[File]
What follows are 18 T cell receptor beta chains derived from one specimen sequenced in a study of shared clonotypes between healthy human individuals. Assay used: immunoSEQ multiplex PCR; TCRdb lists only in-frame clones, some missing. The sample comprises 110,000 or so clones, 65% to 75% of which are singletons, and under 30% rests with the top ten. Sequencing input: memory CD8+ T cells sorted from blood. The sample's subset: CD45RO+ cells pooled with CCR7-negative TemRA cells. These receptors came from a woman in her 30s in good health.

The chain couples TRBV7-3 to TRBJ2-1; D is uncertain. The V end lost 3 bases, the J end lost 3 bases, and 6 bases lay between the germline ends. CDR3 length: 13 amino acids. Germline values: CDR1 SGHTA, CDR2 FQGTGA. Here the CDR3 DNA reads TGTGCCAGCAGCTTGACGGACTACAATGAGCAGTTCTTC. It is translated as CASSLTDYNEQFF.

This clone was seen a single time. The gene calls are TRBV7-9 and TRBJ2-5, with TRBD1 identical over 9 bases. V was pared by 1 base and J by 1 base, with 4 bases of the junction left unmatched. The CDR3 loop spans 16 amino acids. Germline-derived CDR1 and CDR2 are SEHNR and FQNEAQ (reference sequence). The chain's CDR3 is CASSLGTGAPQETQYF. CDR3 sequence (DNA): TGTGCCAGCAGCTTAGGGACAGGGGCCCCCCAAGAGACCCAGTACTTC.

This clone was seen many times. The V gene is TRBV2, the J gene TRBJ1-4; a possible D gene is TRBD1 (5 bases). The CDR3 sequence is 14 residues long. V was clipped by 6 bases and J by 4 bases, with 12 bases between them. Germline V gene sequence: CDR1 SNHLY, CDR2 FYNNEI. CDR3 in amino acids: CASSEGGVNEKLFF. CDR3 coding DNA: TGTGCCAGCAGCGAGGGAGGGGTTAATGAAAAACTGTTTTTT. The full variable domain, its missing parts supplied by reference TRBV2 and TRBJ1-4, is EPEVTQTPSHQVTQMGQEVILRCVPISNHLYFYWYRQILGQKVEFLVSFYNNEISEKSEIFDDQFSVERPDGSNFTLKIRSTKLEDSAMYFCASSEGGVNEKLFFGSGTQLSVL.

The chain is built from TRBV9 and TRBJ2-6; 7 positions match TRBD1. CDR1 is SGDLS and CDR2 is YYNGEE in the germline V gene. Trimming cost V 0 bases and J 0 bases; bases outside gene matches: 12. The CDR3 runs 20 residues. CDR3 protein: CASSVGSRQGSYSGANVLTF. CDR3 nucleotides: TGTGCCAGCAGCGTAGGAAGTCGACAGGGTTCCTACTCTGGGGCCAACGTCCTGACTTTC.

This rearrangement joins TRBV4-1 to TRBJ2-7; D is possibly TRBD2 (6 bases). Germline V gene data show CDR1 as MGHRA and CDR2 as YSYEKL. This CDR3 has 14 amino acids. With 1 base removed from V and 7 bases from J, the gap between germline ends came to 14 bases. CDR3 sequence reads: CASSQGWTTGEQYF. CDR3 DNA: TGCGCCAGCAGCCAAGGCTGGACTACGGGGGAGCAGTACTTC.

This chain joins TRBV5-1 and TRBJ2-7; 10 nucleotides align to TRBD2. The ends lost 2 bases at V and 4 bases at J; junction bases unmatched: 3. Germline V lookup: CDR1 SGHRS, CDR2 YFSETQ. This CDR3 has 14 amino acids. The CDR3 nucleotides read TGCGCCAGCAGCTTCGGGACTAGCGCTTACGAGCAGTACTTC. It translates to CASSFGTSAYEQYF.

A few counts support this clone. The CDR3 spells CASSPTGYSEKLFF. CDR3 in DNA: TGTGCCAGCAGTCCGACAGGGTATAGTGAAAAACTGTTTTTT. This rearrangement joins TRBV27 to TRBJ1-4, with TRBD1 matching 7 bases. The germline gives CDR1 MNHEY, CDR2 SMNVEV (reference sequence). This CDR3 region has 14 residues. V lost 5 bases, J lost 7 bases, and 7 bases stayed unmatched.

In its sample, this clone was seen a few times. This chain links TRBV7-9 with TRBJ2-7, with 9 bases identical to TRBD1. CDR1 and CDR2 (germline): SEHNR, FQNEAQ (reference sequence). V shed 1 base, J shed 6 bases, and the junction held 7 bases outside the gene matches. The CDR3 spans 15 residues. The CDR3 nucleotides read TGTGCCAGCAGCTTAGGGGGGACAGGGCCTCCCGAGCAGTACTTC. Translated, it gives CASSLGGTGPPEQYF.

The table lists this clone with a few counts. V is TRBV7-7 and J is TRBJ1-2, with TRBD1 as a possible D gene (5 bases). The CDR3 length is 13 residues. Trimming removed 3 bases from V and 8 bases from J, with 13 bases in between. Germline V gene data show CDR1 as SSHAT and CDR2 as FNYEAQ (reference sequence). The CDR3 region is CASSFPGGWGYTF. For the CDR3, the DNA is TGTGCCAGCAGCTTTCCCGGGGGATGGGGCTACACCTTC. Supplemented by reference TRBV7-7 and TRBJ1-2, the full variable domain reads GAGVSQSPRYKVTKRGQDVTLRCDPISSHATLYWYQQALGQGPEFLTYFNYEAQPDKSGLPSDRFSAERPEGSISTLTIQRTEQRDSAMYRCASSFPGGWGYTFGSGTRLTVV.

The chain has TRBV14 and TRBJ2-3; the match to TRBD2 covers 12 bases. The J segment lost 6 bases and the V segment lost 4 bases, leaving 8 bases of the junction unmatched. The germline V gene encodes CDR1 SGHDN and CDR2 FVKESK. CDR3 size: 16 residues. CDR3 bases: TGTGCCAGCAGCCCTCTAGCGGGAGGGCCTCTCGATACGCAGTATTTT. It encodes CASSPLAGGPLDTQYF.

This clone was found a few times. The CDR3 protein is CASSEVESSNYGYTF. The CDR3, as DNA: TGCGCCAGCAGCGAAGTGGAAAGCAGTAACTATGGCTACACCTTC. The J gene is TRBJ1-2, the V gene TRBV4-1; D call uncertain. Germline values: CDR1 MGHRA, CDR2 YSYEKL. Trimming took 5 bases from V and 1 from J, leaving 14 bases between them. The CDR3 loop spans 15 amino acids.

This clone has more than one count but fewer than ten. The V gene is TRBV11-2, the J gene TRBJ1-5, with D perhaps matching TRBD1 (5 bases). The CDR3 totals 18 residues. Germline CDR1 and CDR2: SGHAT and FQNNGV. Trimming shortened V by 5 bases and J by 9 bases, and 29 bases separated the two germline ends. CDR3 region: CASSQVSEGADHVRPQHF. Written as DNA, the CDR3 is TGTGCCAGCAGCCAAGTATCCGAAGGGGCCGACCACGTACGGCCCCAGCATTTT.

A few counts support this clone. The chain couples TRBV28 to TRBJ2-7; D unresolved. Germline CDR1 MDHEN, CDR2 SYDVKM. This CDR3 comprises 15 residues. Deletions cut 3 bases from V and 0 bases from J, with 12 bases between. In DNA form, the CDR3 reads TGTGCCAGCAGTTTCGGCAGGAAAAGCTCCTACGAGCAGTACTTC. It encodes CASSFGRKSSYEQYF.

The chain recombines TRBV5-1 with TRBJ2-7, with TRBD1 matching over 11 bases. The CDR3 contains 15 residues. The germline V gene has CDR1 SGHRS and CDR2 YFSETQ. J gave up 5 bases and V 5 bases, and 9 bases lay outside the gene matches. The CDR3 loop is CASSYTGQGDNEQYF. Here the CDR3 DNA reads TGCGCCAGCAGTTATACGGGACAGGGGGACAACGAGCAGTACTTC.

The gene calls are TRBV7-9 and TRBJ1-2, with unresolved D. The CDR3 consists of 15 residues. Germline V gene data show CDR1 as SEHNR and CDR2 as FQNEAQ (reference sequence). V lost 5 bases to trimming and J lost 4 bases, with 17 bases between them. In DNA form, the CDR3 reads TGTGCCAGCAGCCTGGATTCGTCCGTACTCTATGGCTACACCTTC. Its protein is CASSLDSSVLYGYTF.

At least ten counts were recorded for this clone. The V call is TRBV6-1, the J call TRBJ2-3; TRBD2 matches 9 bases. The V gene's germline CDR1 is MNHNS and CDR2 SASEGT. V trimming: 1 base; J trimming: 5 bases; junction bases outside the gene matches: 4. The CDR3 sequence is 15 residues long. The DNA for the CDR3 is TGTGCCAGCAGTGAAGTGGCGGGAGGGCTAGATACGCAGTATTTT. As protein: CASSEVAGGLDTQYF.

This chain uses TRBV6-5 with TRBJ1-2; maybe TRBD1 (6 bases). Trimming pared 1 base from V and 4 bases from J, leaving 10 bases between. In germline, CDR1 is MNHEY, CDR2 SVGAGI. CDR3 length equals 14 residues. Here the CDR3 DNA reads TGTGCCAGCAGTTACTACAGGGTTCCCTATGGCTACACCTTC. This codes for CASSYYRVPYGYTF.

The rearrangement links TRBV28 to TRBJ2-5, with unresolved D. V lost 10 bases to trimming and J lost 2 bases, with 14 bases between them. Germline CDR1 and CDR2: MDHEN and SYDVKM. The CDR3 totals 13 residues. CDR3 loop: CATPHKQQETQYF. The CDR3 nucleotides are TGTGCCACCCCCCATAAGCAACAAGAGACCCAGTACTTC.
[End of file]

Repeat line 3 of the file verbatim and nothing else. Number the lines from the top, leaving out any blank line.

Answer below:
This clone was seen a single time. The gene calls are TRBV7-9 and TRBJ2-5, with TRBD1 identical over 9 bases. V was pared by 1 base and J by 1 base, with 4 bases of the junction left unmatched. The CDR3 loop spans 16 amino acids. Germline-derived CDR1 and CDR2 are SEHNR and FQNEAQ (reference sequence). The chain's CDR3 is CASSLGTGAPQETQYF. CDR3 sequence (DNA): TGTGCCAGCAGCTTAGGGACAGGGGCCCCCCAAGAGACCCAGTACTTC.